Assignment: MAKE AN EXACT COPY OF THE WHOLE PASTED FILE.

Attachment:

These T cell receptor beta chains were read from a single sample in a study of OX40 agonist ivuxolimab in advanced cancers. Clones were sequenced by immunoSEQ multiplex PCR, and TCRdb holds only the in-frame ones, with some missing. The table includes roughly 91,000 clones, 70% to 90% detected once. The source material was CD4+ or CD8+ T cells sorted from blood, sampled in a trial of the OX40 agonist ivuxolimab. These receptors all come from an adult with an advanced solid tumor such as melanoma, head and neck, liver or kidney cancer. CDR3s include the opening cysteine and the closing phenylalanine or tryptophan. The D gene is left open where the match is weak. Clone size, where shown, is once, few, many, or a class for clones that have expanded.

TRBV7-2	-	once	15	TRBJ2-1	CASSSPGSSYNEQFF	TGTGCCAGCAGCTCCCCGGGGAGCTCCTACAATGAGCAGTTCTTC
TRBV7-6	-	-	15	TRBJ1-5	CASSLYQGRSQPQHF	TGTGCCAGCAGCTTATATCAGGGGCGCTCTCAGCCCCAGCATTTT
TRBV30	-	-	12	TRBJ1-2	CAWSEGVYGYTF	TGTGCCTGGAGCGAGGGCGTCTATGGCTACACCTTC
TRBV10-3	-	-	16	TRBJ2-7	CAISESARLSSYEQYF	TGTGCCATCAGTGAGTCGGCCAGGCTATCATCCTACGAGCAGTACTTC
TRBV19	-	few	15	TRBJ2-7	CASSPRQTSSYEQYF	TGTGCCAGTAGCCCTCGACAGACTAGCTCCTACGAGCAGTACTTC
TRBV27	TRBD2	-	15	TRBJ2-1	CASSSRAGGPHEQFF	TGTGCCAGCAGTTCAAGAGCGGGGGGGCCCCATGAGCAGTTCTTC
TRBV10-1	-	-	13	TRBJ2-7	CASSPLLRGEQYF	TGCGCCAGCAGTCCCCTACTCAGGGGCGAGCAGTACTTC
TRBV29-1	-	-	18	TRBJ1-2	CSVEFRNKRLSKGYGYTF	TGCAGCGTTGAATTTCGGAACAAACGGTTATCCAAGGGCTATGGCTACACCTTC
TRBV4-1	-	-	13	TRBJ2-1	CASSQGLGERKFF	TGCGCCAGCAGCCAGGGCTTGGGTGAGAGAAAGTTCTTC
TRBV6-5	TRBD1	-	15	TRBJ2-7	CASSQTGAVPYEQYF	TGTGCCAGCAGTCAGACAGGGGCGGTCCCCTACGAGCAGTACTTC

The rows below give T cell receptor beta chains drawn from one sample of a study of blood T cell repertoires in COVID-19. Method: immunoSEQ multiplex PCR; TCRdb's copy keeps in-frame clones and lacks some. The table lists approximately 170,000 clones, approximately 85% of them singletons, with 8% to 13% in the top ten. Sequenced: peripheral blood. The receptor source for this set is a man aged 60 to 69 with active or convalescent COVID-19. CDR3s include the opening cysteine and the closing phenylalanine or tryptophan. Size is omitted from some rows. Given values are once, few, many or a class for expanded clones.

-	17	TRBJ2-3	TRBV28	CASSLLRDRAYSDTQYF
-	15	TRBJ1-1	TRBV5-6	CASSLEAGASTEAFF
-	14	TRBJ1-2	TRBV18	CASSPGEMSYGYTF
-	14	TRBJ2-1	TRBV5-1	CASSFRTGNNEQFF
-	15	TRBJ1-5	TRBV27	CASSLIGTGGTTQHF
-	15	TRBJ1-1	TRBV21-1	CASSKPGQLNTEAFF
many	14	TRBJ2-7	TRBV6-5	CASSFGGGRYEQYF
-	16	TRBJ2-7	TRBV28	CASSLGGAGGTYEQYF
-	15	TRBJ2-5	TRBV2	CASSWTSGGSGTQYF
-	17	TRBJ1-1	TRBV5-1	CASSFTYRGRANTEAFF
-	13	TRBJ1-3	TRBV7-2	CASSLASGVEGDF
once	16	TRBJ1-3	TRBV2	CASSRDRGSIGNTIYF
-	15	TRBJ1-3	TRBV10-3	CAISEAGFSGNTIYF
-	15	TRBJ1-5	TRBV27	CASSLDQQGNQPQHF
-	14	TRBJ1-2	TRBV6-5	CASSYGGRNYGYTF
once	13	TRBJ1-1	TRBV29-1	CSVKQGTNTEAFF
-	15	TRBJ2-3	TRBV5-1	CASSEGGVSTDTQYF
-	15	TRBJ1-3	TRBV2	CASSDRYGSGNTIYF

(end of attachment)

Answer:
These T cell receptor beta chains were read from a single sample in a study of OX40 agonist ivuxolimab in advanced cancers. Clones were sequenced by immunoSEQ multiplex PCR, and TCRdb holds only the in-frame ones, with some missing. The table includes roughly 91,000 clones, 70% to 90% detected once. The source material was CD4+ or CD8+ T cells sorted from blood, sampled in a trial of the OX40 agonist ivuxolimab. These receptors all come from an adult with an advanced solid tumor such as melanoma, head and neck, liver or kidney cancer. CDR3s include the opening cysteine and the closing phenylalanine or tryptophan. The D gene is left open where the match is weak. Clone size, where shown, is once, few, many, or a class for clones that have expanded.

TRBV7-2	-	once	15	TRBJ2-1	CASSSPGSSYNEQFF	TGTGCCAGCAGCTCCCCGGGGAGCTCCTACAATGAGCAGTTCTTC
TRBV7-6	-	-	15	TRBJ1-5	CASSLYQGRSQPQHF	TGTGCCAGCAGCTTATATCAGGGGCGCTCTCAGCCCCAGCATTTT
TRBV30	-	-	12	TRBJ1-2	CAWSEGVYGYTF	TGTGCCTGGAGCGAGGGCGTCTATGGCTACACCTTC
TRBV10-3	-	-	16	TRBJ2-7	CAISESARLSSYEQYF	TGTGCCATCAGTGAGTCGGCCAGGCTATCATCCTACGAGCAGTACTTC
TRBV19	-	few	15	TRBJ2-7	CASSPRQTSSYEQYF	TGTGCCAGTAGCCCTCGACAGACTAGCTCCTACGAGCAGTACTTC
TRBV27	TRBD2	-	15	TRBJ2-1	CASSSRAGGPHEQFF	TGTGCCAGCAGTTCAAGAGCGGGGGGGCCCCATGAGCAGTTCTTC
TRBV10-1	-	-	13	TRBJ2-7	CASSPLLRGEQYF	TGCGCCAGCAGTCCCCTACTCAGGGGCGAGCAGTACTTC
TRBV29-1	-	-	18	TRBJ1-2	CSVEFRNKRLSKGYGYTF	TGCAGCGTTGAATTTCGGAACAAACGGTTATCCAAGGGCTATGGCTACACCTTC
TRBV4-1	-	-	13	TRBJ2-1	CASSQGLGERKFF	TGCGCCAGCAGCCAGGGCTTGGGTGAGAGAAAGTTCTTC
TRBV6-5	TRBD1	-	15	TRBJ2-7	CASSQTGAVPYEQYF	TGTGCCAGCAGTCAGACAGGGGCGGTCCCCTACGAGCAGTACTTC

The rows below give T cell receptor beta chains drawn from one sample of a study of blood T cell repertoires in COVID-19. Method: immunoSEQ multiplex PCR; TCRdb's copy keeps in-frame clones and lacks some. The table lists approximately 170,000 clones, approximately 85% of them singletons, with 8% to 13% in the top ten. Sequenced: peripheral blood. The receptor source for this set is a man aged 60 to 69 with active or convalescent COVID-19. CDR3s include the opening cysteine and the closing phenylalanine or tryptophan. Size is omitted from some rows. Given values are once, few, many or a class for expanded clones.

-	17	TRBJ2-3	TRBV28	CASSLLRDRAYSDTQYF
-	15	TRBJ1-1	TRBV5-6	CASSLEAGASTEAFF
-	14	TRBJ1-2	TRBV18	CASSPGEMSYGYTF
-	14	TRBJ2-1	TRBV5-1	CASSFRTGNNEQFF
-	15	TRBJ1-5	TRBV27	CASSLIGTGGTTQHF
-	15	TRBJ1-1	TRBV21-1	CASSKPGQLNTEAFF
many	14	TRBJ2-7	TRBV6-5	CASSFGGGRYEQYF
-	16	TRBJ2-7	TRBV28	CASSLGGAGGTYEQYF
-	15	TRBJ2-5	TRBV2	CASSWTSGGSGTQYF
-	17	TRBJ1-1	TRBV5-1	CASSFTYRGRANTEAFF
-	13	TRBJ1-3	TRBV7-2	CASSLASGVEGDF
once	16	TRBJ1-3	TRBV2	CASSRDRGSIGNTIYF
-	15	TRBJ1-3	TRBV10-3	CAISEAGFSGNTIYF
-	15	TRBJ1-5	TRBV27	CASSLDQQGNQPQHF
-	14	TRBJ1-2	TRBV6-5	CASSYGGRNYGYTF
once	13	TRBJ1-1	TRBV29-1	CSVKQGTNTEAFF
-	15	TRBJ2-3	TRBV5-1	CASSEGGVSTDTQYF
-	15	TRBJ1-3	TRBV2	CASSDRYGSGNTIYF